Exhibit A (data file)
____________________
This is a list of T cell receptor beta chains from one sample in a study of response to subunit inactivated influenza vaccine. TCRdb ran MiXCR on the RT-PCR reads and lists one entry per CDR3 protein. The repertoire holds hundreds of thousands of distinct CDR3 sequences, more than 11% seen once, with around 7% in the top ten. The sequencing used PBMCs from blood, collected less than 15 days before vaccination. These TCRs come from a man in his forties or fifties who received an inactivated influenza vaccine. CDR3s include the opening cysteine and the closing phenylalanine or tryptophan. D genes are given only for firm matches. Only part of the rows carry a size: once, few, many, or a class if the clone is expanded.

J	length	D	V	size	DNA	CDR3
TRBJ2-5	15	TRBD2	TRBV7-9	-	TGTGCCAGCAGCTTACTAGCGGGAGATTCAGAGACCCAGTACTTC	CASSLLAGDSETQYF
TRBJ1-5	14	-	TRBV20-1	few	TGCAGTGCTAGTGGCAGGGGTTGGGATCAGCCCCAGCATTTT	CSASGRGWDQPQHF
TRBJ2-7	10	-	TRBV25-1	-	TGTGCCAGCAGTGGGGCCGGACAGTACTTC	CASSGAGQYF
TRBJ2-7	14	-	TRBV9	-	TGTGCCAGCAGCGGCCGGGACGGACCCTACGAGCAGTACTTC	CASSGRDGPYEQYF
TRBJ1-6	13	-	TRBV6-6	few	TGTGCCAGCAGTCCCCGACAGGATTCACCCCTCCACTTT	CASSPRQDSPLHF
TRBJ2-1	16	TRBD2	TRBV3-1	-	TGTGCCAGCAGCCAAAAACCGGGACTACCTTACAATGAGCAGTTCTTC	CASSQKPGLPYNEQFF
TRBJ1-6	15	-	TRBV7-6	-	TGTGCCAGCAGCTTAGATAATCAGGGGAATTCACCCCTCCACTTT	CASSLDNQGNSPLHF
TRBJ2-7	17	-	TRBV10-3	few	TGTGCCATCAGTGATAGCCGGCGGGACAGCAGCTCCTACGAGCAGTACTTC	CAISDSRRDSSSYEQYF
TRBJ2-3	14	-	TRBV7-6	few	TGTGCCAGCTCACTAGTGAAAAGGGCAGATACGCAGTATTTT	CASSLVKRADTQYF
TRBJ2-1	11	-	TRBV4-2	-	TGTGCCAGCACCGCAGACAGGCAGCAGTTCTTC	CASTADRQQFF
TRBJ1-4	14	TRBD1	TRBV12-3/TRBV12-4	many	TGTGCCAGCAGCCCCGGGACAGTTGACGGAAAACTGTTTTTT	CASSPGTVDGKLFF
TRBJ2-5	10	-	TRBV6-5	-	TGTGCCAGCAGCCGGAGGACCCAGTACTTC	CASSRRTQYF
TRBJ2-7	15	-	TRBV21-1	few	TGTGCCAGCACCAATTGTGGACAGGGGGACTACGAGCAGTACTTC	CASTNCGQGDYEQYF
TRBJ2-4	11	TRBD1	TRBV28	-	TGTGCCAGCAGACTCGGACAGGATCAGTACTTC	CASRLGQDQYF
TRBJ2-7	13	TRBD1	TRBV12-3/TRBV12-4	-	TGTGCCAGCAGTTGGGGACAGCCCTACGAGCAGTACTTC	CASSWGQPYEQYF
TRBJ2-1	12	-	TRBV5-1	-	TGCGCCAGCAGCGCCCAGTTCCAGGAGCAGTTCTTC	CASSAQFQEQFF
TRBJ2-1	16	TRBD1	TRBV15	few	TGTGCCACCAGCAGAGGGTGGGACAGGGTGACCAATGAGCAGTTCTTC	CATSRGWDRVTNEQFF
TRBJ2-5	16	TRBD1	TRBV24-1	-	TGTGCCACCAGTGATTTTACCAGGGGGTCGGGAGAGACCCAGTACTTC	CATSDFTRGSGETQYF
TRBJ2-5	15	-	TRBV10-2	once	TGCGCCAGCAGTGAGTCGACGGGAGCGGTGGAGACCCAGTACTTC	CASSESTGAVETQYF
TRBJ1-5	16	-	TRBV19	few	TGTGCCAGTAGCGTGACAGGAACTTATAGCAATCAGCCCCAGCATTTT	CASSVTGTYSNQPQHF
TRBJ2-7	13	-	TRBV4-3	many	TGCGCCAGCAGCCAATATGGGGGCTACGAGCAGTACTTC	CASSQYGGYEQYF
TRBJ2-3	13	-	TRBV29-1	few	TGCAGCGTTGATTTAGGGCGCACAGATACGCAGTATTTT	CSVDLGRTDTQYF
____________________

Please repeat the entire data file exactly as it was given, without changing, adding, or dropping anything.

This is a list of T cell receptor beta chains from one sample in a study of response to subunit inactivated influenza vaccine. TCRdb ran MiXCR on the RT-PCR reads and lists one entry per CDR3 protein. The repertoire holds hundreds of thousands of distinct CDR3 sequences, more than 11% seen once, with around 7% in the top ten. The sequencing used PBMCs from blood, collected less than 15 days before vaccination. These TCRs come from a man in his forties or fifties who received an inactivated influenza vaccine. CDR3s include the opening cysteine and the closing phenylalanine or tryptophan. D genes are given only for firm matches. Only part of the rows carry a size: once, few, many, or a class if the clone is expanded.

J	length	D	V	size	DNA	CDR3
TRBJ2-5	15	TRBD2	TRBV7-9	-	TGTGCCAGCAGCTTACTAGCGGGAGATTCAGAGACCCAGTACTTC	CASSLLAGDSETQYF
TRBJ1-5	14	-	TRBV20-1	few	TGCAGTGCTAGTGGCAGGGGTTGGGATCAGCCCCAGCATTTT	CSASGRGWDQPQHF
TRBJ2-7	10	-	TRBV25-1	-	TGTGCCAGCAGTGGGGCCGGACAGTACTTC	CASSGAGQYF
TRBJ2-7	14	-	TRBV9	-	TGTGCCAGCAGCGGCCGGGACGGACCCTACGAGCAGTACTTC	CASSGRDGPYEQYF
TRBJ1-6	13	-	TRBV6-6	few	TGTGCCAGCAGTCCCCGACAGGATTCACCCCTCCACTTT	CASSPRQDSPLHF
TRBJ2-1	16	TRBD2	TRBV3-1	-	TGTGCCAGCAGCCAAAAACCGGGACTACCTTACAATGAGCAGTTCTTC	CASSQKPGLPYNEQFF
TRBJ1-6	15	-	TRBV7-6	-	TGTGCCAGCAGCTTAGATAATCAGGGGAATTCACCCCTCCACTTT	CASSLDNQGNSPLHF
TRBJ2-7	17	-	TRBV10-3	few	TGTGCCATCAGTGATAGCCGGCGGGACAGCAGCTCCTACGAGCAGTACTTC	CAISDSRRDSSSYEQYF
TRBJ2-3	14	-	TRBV7-6	few	TGTGCCAGCTCACTAGTGAAAAGGGCAGATACGCAGTATTTT	CASSLVKRADTQYF
TRBJ2-1	11	-	TRBV4-2	-	TGTGCCAGCACCGCAGACAGGCAGCAGTTCTTC	CASTADRQQFF
TRBJ1-4	14	TRBD1	TRBV12-3/TRBV12-4	many	TGTGCCAGCAGCCCCGGGACAGTTGACGGAAAACTGTTTTTT	CASSPGTVDGKLFF
TRBJ2-5	10	-	TRBV6-5	-	TGTGCCAGCAGCCGGAGGACCCAGTACTTC	CASSRRTQYF
TRBJ2-7	15	-	TRBV21-1	few	TGTGCCAGCACCAATTGTGGACAGGGGGACTACGAGCAGTACTTC	CASTNCGQGDYEQYF
TRBJ2-4	11	TRBD1	TRBV28	-	TGTGCCAGCAGACTCGGACAGGATCAGTACTTC	CASRLGQDQYF
TRBJ2-7	13	TRBD1	TRBV12-3/TRBV12-4	-	TGTGCCAGCAGTTGGGGACAGCCCTACGAGCAGTACTTC	CASSWGQPYEQYF
TRBJ2-1	12	-	TRBV5-1	-	TGCGCCAGCAGCGCCCAGTTCCAGGAGCAGTTCTTC	CASSAQFQEQFF
TRBJ2-1	16	TRBD1	TRBV15	few	TGTGCCACCAGCAGAGGGTGGGACAGGGTGACCAATGAGCAGTTCTTC	CATSRGWDRVTNEQFF
TRBJ2-5	16	TRBD1	TRBV24-1	-	TGTGCCACCAGTGATTTTACCAGGGGGTCGGGAGAGACCCAGTACTTC	CATSDFTRGSGETQYF
TRBJ2-5	15	-	TRBV10-2	once	TGCGCCAGCAGTGAGTCGACGGGAGCGGTGGAGACCCAGTACTTC	CASSESTGAVETQYF
TRBJ1-5	16	-	TRBV19	few	TGTGCCAGTAGCGTGACAGGAACTTATAGCAATCAGCCCCAGCATTTT	CASSVTGTYSNQPQHF
TRBJ2-7	13	-	TRBV4-3	many	TGCGCCAGCAGCCAATATGGGGGCTACGAGCAGTACTTC	CASSQYGGYEQYF
TRBJ2-3	13	-	TRBV29-1	few	TGCAGCGTTGATTTAGGGCGCACAGATACGCAGTATTTT	CSVDLGRTDTQYF